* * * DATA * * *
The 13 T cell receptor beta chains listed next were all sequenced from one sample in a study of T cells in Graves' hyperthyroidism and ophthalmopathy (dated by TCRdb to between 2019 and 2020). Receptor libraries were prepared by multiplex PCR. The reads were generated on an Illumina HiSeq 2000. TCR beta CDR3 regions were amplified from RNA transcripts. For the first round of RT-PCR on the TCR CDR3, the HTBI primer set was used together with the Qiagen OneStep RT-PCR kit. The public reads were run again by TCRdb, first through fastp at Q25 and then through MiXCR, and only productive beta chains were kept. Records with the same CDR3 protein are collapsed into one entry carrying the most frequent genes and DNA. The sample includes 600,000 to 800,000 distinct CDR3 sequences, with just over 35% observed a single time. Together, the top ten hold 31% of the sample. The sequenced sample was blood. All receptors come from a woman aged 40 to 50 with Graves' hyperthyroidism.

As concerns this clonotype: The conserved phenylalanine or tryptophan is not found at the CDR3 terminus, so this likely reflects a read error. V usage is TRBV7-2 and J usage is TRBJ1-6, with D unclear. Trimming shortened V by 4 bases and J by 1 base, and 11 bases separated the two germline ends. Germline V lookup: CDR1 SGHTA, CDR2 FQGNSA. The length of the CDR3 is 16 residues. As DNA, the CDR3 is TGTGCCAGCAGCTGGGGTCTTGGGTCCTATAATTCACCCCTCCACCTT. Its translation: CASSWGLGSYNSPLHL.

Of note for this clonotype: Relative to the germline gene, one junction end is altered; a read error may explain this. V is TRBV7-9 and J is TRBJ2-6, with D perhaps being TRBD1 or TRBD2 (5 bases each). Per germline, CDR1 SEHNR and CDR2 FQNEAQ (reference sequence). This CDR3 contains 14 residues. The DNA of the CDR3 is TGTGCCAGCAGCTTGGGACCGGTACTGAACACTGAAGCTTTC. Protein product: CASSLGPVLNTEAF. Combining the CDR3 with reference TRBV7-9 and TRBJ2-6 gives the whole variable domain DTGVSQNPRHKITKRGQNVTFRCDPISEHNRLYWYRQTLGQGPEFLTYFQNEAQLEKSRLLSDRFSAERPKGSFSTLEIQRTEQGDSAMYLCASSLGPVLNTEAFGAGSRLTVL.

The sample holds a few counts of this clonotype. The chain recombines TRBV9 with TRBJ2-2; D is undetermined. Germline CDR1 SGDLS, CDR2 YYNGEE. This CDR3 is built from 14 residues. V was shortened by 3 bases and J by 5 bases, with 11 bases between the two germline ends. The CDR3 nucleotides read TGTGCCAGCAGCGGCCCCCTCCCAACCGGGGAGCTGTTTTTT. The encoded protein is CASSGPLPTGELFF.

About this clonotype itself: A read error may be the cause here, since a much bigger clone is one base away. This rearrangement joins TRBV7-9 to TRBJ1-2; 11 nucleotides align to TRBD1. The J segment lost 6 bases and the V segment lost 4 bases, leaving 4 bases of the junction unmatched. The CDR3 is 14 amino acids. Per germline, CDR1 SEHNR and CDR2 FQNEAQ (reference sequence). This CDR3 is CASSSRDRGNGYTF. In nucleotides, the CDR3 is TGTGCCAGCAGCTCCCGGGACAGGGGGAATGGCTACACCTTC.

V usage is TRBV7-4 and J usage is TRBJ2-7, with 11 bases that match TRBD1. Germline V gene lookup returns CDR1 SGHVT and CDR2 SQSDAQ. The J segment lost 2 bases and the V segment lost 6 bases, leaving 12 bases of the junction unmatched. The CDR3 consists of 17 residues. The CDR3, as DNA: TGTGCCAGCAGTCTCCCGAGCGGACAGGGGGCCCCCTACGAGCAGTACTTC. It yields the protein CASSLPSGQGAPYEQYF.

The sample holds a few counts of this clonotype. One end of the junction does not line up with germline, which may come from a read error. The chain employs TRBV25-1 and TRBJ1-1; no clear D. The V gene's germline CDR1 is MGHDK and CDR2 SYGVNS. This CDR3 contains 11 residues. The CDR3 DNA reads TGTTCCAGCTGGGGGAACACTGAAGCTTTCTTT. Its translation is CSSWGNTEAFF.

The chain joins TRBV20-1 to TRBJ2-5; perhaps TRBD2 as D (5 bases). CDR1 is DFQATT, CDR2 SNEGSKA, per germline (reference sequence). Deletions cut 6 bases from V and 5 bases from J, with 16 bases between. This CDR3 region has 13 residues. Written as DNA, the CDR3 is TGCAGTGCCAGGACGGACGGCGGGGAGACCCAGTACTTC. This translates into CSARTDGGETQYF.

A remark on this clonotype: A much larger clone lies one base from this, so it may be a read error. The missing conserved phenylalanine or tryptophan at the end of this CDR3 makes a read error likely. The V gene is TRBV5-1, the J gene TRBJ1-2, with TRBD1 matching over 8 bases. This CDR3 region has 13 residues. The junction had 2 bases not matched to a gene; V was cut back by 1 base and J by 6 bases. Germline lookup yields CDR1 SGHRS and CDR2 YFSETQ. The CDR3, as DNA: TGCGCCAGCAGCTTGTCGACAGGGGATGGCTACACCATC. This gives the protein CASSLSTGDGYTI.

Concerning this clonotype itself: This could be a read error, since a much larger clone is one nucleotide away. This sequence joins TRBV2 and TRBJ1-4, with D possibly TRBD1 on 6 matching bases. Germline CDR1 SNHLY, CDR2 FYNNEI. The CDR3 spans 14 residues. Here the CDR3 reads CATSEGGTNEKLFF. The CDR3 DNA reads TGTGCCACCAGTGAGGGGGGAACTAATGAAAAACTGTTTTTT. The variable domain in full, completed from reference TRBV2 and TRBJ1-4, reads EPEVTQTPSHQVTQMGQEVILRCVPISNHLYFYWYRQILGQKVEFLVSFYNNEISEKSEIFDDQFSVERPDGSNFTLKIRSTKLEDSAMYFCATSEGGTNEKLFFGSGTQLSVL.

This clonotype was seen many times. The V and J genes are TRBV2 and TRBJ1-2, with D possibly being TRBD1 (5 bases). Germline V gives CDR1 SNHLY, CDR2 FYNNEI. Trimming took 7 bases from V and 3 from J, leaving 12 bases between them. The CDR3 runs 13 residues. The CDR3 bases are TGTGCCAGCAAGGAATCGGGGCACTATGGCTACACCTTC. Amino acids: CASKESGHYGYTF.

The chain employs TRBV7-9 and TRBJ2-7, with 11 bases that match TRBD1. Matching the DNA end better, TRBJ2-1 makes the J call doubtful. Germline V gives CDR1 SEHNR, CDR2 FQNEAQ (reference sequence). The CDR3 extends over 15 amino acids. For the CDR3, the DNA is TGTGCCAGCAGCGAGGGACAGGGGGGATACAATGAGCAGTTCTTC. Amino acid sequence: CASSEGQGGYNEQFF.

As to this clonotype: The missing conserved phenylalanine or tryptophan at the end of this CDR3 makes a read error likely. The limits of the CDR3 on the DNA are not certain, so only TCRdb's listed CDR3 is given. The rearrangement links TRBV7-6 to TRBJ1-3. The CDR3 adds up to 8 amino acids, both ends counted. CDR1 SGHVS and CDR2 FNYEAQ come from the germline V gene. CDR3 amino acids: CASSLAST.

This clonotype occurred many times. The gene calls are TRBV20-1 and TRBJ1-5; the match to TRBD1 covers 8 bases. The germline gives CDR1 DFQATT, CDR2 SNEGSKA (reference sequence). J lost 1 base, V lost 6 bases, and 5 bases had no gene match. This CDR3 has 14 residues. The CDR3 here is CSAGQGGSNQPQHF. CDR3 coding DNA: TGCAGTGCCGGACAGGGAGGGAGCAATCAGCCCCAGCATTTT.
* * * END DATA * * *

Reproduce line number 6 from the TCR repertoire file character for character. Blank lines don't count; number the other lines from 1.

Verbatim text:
V usage is TRBV7-4 and J usage is TRBJ2-7, with 11 bases that match TRBD1. Germline V gene lookup returns CDR1 SGHVT and CDR2 SQSDAQ. The J segment lost 2 bases and the V segment lost 6 bases, leaving 12 bases of the junction unmatched. The CDR3 consists of 17 residues. The CDR3, as DNA: TGTGCCAGCAGTCTCCCGAGCGGACAGGGGGCCCCCTACGAGCAGTACTTC. It yields the protein CASSLPSGQGAPYEQYF.